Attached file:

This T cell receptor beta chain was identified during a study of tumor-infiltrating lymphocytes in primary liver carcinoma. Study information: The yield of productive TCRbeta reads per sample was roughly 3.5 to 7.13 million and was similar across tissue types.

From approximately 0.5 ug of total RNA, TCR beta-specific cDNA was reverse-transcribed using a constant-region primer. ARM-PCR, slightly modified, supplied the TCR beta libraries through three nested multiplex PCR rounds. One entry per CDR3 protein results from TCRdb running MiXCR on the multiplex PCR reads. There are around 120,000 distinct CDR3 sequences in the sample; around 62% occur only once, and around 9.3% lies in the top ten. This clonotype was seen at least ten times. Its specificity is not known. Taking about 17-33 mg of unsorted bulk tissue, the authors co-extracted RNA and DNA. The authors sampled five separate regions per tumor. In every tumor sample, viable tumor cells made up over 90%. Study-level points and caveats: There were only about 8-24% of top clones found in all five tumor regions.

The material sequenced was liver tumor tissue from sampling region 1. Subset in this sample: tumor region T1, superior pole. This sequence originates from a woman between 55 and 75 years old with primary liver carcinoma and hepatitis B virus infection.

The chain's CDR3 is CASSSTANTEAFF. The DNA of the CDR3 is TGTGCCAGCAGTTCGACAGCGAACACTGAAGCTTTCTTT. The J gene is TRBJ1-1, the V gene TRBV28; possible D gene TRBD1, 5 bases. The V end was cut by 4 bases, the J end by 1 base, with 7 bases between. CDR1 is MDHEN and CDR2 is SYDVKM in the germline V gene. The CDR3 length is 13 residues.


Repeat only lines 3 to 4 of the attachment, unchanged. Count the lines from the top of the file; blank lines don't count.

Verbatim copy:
The material sequenced was liver tumor tissue from sampling region 1. Subset in this sample: tumor region T1, superior pole. This sequence originates from a woman between 55 and 75 years old with primary liver carcinoma and hepatitis B virus infection.

The chain's CDR3 is CASSSTANTEAFF. The DNA of the CDR3 is TGTGCCAGCAGTTCGACAGCGAACACTGAAGCTTTCTTT. The J gene is TRBJ1-1, the V gene TRBV28; possible D gene TRBD1, 5 bases. The V end was cut by 4 bases, the J end by 1 base, with 7 bases between. CDR1 is MDHEN and CDR2 is SYDVKM in the germline V gene. The CDR3 length is 13 residues.